Techlepathy: decoding words from brain signals

Paul Raven @ 20-09-2010

Another piece slots in to the mind-machine interface puzzle: via George Dvorsky comes news that University of Utah neuroboffins have decoded individual words from embedded electrode scans of brain activity.

The University of Utah research team placed grids of tiny microelectrodes over speech centers in the brain of a volunteer with severe epileptic seizures. The man already had a craniotomy – temporary partial skull removal – so doctors could place larger, conventional electrodes to locate the source of his seizures and surgically stop them.

Using the experimental microelectrodes, the scientists recorded brain signals as the patient repeatedly read each of 10 words that might be useful to a paralyzed person: yes, no, hot, cold, hungry, thirsty, hello, goodbye, more and less.

Later, they tried figuring out which brain signals represented each of the 10 words. When they compared any two brain signals – such as those generated when the man said the words “yes” and “no” – they were able to distinguish brain signals for each word 76 percent to 90 percent of the time.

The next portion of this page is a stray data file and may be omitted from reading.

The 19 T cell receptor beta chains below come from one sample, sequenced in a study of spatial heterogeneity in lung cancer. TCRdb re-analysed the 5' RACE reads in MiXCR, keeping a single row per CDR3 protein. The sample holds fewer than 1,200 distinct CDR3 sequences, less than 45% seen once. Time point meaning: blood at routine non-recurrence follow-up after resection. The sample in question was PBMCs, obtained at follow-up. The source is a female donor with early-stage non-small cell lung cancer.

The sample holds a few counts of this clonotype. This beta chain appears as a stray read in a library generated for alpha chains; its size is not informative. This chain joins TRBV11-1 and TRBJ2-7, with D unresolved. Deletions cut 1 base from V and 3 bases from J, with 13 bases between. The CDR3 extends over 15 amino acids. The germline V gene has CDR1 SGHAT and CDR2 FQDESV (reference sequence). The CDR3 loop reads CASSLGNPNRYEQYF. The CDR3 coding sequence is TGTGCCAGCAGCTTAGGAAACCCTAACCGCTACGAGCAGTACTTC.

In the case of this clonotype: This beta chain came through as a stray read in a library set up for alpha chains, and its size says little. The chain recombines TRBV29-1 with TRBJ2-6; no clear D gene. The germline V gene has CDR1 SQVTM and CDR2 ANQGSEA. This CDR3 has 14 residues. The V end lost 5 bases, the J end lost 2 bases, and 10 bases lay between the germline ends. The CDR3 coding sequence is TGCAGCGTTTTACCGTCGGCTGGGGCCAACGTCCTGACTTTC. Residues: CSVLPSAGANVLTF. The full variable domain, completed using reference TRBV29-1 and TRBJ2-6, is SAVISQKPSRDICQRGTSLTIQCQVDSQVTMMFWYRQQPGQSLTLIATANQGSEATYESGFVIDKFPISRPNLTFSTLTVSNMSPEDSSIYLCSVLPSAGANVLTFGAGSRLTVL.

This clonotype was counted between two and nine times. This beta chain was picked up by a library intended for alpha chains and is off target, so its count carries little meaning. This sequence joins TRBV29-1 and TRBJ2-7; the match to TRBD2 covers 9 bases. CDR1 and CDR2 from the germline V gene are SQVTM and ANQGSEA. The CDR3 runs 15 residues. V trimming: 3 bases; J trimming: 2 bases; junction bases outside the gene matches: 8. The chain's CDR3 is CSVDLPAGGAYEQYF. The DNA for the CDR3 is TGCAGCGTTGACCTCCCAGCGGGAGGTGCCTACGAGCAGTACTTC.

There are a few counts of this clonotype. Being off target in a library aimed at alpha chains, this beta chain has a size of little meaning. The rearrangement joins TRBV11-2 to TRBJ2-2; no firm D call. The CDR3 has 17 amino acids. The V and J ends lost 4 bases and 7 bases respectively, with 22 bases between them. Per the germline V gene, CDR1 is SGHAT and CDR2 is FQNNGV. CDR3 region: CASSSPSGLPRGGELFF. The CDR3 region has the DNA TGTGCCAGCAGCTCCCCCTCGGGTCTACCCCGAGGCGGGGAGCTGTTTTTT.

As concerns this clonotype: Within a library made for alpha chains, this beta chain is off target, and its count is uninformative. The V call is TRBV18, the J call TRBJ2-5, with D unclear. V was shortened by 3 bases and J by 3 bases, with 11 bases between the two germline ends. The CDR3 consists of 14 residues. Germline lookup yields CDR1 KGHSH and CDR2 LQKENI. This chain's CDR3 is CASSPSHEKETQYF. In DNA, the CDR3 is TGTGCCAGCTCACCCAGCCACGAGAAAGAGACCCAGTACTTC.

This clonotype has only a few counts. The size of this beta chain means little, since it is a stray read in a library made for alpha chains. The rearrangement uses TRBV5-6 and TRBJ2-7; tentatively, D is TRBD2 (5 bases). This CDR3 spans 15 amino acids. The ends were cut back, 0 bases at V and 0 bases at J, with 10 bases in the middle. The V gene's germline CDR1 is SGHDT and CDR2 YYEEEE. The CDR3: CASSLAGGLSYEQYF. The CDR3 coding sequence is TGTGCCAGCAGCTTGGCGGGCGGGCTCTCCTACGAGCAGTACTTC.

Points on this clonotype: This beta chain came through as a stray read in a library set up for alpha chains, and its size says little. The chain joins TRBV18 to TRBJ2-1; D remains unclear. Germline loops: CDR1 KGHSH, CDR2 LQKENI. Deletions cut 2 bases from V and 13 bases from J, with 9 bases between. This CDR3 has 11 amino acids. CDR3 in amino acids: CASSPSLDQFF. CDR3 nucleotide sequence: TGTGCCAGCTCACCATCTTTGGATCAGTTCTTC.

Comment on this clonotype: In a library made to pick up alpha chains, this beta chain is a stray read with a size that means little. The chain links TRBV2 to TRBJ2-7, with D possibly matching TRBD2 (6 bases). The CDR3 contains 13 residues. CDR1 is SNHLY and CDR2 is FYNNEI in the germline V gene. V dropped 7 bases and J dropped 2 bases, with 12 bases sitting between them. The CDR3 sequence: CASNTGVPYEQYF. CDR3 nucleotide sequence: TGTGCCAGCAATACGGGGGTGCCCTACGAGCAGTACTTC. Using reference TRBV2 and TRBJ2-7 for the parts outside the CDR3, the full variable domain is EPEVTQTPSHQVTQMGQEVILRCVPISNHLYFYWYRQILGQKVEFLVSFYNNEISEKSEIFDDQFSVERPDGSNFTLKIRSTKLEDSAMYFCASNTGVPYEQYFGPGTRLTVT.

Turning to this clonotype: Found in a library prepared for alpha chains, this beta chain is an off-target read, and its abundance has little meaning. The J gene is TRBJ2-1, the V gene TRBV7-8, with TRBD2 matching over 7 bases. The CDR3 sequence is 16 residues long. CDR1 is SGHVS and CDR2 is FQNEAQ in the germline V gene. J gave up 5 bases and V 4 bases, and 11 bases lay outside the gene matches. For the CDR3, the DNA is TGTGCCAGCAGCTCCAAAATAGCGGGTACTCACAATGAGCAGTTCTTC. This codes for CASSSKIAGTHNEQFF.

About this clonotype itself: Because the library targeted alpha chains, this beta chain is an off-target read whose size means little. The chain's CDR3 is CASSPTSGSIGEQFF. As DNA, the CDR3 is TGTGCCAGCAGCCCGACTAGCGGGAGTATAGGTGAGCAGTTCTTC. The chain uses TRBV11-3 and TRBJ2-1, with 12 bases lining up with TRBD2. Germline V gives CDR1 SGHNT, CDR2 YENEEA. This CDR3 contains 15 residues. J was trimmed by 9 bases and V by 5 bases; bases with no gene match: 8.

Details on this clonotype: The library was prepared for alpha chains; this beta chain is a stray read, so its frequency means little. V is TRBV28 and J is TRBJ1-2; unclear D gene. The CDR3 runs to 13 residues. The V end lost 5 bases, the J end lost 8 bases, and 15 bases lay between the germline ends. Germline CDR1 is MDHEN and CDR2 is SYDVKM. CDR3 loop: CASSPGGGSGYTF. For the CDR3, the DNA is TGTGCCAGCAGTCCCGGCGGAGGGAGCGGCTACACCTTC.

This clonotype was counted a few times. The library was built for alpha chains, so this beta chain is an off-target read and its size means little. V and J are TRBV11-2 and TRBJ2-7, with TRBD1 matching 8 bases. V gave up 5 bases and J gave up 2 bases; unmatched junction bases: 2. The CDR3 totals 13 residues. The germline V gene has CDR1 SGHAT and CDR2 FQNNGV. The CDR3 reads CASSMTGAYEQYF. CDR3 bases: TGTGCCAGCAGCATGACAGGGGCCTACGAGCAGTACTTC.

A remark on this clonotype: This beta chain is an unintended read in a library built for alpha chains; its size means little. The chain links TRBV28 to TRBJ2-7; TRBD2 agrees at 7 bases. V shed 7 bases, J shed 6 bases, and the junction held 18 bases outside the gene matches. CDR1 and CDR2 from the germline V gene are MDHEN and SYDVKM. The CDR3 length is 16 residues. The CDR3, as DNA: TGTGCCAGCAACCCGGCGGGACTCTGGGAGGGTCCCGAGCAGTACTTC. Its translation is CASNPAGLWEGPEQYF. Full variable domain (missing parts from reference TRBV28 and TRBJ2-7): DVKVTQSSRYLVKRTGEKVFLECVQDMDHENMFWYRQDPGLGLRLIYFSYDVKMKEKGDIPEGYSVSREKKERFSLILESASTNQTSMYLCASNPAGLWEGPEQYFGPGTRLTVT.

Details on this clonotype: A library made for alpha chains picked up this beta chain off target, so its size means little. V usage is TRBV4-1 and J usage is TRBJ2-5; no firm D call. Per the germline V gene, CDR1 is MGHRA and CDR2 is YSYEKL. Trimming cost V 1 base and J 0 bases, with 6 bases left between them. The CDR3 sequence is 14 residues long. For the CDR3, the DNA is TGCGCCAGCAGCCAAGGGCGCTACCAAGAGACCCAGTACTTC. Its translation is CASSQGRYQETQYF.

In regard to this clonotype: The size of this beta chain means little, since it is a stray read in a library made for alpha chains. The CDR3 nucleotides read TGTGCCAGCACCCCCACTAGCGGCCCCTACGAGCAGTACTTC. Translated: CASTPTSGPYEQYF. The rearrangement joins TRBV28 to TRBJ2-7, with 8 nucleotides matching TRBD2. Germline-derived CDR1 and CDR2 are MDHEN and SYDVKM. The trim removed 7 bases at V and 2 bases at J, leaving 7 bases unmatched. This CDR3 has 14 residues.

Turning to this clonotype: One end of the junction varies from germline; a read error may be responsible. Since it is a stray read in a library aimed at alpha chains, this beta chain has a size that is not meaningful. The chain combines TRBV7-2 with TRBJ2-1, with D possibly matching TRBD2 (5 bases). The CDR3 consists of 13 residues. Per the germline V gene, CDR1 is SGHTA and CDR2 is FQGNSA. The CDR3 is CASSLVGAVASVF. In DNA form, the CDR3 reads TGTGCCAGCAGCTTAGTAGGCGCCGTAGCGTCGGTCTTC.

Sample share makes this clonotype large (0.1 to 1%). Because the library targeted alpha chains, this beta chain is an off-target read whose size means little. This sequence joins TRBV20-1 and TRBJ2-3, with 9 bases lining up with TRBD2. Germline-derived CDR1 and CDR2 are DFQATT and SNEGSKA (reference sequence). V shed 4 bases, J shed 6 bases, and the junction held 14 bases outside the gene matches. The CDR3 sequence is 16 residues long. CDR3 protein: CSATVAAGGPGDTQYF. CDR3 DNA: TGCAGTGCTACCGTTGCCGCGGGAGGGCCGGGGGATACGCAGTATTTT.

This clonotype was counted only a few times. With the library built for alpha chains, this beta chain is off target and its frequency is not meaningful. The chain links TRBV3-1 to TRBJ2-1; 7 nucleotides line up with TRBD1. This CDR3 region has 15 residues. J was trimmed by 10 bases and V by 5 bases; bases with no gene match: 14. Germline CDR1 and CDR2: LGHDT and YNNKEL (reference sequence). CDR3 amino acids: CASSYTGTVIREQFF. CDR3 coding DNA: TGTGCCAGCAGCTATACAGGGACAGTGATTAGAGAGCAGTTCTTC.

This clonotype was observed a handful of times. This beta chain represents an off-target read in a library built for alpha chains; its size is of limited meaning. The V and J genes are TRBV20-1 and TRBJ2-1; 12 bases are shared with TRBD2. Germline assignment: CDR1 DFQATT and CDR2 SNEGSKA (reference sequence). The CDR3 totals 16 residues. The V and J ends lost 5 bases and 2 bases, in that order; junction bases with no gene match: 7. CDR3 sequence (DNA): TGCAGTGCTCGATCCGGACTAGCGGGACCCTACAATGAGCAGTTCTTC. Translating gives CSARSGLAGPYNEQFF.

As always with this sort of story, though, it’s early days yet:

When they examined all 10 brain signal patterns at once, they were able to pick out the correct word any one signal represented only 28 percent to 48 percent of the time – better than chance (which would have been 10 percent) but not good enough for a device to translate a paralyzed person’s thoughts into words spoken by a computer.